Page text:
Where a painter who eventually becomes famous worked/lived does not necessarily reflect their posthumous reputation. This is because more often than not the factors in no particular order are location, price and availability.
Not apparent from the work with which he became known, Paris was very important at the start of painter Ellsworth Kelly’s career. Several years ago, address in hand, I hoofed it over to this first studio (which remains just an apartment, having probably passed through dozens of hands since he lived there).
It looked just like all the other apartments arround it, neither more spacious nor with better light.
This year having read Jed perl’s excellent book on Alexander Calder, I decided to take a look at where on of his studios was. Once again, it was the same thing with the added touch which I think he would have appreciated, of a Chinese restaurant below his place.
Most people, when they think of an artist’s studio are imagining a large space, perhaps with a skylight or two. Or at the very least something which will look suitably dramatic and cinemesque upon seeing it after the fact.
For every Cezanne studio museum, there is Kelly’s or calder’s. This is because no artist is thinking in terms how it will look once they are famous and gone. Calder liked most of his Paris studios because they were an easy walk to the cafes he frequented and his friends, yet slightly set back as to avoid the noise keeping him up.
Kelly’s motivation had been the even more pragmatic financial one.
Another aspect of the painter life which many give no conscious thought to is the personal visual lexicon. This ever growing vocabulary is made up of the intentional such as portraits but also the instinctual. This is the every day as encountered by the painter, not made dramatic but rather it’s beauty drawn out. Cezzanne’s apples, soutine’s elevator operator et al.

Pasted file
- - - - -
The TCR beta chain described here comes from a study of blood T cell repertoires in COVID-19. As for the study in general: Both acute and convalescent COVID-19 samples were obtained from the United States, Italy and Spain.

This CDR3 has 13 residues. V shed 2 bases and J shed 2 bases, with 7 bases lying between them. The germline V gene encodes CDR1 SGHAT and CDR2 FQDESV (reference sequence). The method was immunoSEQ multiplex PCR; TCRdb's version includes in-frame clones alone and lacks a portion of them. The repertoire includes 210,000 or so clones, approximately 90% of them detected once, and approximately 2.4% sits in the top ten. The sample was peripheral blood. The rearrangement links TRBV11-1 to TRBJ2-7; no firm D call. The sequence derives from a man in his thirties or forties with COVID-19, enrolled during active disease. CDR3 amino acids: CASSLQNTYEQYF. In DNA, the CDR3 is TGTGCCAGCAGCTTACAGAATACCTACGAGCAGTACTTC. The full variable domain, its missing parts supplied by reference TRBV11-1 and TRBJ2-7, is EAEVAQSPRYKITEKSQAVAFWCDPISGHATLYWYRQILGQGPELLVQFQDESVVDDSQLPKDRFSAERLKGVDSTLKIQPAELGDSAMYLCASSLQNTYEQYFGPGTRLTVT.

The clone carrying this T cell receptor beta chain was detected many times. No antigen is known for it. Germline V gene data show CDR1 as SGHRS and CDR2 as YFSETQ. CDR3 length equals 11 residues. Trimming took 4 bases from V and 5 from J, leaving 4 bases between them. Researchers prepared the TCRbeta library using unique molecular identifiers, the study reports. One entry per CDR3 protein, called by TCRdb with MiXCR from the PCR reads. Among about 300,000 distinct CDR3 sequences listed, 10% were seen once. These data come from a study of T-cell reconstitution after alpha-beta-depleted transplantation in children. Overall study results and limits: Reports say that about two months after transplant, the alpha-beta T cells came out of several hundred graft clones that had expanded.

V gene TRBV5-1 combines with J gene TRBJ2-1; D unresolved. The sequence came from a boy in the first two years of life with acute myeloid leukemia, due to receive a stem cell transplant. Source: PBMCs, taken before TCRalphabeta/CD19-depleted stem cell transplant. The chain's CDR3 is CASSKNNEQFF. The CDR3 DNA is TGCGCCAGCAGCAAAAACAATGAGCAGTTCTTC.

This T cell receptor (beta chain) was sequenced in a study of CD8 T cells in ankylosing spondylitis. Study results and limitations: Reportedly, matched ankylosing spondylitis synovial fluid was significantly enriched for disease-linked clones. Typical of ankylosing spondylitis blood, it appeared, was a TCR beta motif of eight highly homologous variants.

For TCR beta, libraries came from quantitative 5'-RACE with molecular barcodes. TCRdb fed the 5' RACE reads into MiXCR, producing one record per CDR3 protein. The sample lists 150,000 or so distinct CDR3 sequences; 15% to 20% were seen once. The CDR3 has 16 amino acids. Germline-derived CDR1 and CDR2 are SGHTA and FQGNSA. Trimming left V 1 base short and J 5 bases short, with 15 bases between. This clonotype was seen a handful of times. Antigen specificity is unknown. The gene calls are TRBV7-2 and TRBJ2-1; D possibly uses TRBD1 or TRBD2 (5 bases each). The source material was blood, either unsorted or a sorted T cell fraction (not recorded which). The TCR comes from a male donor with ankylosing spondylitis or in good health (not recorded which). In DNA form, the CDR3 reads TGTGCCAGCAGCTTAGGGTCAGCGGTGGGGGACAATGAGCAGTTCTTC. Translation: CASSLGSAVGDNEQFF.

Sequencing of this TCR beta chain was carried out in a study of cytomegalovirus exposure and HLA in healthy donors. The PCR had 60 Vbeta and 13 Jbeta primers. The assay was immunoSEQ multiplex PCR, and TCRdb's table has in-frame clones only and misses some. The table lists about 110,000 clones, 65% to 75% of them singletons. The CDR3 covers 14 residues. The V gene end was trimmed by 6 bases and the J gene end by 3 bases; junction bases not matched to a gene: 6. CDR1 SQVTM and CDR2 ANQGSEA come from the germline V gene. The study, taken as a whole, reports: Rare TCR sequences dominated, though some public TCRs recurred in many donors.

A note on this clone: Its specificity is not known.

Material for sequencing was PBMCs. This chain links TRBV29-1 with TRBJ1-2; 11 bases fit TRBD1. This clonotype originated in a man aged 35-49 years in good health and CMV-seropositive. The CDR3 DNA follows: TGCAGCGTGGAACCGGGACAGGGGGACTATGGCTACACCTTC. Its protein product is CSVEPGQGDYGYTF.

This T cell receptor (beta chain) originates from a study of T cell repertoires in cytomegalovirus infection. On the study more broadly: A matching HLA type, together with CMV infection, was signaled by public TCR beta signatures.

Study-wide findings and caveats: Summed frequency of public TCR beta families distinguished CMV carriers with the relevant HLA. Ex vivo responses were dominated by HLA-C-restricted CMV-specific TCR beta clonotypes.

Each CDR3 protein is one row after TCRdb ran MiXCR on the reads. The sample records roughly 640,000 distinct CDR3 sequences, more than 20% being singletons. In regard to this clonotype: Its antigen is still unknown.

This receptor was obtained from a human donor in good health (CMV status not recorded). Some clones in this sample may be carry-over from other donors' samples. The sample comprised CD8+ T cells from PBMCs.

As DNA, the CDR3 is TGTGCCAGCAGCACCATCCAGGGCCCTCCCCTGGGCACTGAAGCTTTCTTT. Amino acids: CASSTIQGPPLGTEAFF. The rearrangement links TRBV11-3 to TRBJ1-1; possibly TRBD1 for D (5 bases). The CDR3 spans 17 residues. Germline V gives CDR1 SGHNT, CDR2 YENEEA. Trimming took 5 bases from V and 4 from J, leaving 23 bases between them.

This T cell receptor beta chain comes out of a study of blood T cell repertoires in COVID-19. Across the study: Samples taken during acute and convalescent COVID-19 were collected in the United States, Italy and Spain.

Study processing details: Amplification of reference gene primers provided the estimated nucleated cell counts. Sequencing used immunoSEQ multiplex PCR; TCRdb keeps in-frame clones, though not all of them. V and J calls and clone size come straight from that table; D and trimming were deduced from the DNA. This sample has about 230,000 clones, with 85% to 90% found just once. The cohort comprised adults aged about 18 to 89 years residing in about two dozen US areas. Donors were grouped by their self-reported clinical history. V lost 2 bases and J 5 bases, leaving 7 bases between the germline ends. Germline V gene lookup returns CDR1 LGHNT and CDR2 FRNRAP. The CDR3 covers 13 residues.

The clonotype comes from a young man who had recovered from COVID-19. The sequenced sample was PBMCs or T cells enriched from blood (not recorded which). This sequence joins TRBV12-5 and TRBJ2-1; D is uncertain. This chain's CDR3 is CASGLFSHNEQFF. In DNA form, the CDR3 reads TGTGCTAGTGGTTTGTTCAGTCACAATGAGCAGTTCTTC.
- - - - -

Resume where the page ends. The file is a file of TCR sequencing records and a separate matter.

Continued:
The painter is not bragging of the incredible life lived a la some instagrammer’s vacation or food photo. They are recording the every day encounter(s) whether it’s the view from a studio window or some utilized necessity such as hat or groceries waiting to be put away.
I had no ambitions towards this as I had been unaware of the phenomenon until I started practicing it. The concept of “draw/paint from the guts” doesn’t mean to viscerally go at it until some sort catharsis is achieved. This misconstrued point is more about conveying the true, the reality without over thinking it nor worrying about drama.
Now one of my greatest pleasure in life is capturing on paper some little thing as it is from my daily existence. As ever, serving the process has become the pay off to me.
This is my second Paris painting this year. A dessert I had meant to try for a while, which was delicious.
I used 5.5x 8.5 spiral bound canson watercolor paper 140 lb. When i first started painting i used exspensive blocks of french cotton paper. This was initially my practice paper. Although the paper’s “voice” is inherently different, I have now long used it for fully realized pieces, espcially when traveling.